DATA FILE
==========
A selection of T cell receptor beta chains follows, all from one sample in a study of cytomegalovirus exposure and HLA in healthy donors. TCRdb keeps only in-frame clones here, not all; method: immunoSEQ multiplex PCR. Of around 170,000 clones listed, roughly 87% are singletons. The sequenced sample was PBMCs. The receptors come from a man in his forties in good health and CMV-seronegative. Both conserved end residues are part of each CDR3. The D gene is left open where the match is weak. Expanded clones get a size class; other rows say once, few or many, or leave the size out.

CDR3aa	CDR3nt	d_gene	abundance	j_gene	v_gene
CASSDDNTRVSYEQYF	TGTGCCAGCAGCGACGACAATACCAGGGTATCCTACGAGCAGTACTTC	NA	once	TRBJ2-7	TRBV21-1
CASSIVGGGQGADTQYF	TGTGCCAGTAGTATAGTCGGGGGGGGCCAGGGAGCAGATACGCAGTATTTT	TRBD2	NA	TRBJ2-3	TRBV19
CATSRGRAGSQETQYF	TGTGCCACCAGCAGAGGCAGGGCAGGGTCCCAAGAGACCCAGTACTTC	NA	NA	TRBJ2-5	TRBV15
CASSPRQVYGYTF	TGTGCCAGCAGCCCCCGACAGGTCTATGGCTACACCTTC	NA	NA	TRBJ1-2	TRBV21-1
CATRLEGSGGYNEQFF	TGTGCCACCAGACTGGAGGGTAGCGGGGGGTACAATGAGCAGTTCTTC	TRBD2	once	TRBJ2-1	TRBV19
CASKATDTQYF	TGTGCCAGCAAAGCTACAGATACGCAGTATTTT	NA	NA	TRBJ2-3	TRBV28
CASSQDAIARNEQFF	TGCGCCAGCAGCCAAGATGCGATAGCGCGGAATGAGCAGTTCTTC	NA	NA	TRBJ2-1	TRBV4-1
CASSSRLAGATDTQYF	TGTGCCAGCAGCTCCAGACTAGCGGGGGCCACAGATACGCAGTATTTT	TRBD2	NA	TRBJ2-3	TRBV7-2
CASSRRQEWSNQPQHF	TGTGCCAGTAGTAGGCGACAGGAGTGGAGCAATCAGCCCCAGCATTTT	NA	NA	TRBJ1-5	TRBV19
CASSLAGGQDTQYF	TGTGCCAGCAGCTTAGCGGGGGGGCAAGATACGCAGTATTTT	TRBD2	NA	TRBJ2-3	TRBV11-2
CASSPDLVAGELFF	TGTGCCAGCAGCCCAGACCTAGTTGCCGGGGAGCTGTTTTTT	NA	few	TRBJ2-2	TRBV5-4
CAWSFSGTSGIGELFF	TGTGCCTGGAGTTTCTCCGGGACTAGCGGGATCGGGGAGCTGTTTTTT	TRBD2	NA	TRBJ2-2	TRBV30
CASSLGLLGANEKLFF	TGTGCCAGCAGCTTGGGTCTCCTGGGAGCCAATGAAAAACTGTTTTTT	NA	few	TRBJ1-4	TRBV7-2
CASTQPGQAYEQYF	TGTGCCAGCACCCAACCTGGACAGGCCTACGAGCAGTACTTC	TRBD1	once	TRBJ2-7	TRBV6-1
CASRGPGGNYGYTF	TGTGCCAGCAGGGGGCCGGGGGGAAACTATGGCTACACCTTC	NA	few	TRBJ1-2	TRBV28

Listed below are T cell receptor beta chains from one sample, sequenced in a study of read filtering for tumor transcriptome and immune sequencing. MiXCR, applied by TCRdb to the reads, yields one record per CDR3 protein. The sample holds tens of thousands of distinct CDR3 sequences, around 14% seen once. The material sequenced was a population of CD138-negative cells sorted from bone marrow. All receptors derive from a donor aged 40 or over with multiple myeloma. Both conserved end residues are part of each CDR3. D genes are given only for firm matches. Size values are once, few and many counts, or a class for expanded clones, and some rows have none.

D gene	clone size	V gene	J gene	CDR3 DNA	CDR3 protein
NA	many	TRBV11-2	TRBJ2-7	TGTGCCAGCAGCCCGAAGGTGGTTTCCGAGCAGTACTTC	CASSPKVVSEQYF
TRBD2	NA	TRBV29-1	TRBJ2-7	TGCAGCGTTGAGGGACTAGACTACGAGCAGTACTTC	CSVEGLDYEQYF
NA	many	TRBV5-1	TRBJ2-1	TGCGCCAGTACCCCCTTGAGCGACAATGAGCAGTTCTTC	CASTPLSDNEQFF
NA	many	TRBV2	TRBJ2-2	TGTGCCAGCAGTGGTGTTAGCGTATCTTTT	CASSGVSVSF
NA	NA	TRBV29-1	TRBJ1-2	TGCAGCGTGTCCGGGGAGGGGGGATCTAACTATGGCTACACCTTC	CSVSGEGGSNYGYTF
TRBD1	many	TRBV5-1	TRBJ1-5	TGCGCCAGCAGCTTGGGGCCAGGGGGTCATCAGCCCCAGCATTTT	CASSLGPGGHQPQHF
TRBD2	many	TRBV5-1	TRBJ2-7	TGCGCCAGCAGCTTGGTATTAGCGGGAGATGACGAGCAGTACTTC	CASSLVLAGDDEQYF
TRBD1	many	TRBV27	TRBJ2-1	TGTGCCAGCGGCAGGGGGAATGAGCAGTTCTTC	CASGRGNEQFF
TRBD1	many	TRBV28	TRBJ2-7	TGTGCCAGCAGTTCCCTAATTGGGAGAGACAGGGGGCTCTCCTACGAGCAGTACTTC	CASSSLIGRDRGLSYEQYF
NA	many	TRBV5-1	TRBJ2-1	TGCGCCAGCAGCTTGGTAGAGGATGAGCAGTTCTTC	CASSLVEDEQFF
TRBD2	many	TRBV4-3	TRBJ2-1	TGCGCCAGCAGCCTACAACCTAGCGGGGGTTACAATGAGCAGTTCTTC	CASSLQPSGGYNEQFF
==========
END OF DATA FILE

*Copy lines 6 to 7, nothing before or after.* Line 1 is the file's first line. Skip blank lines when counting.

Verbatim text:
CASSPRQVYGYTF	TGTGCCAGCAGCCCCCGACAGGTCTATGGCTACACCTTC	NA	NA	TRBJ1-2	TRBV21-1
CATRLEGSGGYNEQFF	TGTGCCACCAGACTGGAGGGTAGCGGGGGGTACAATGAGCAGTTCTTC	TRBD2	once	TRBJ2-1	TRBV19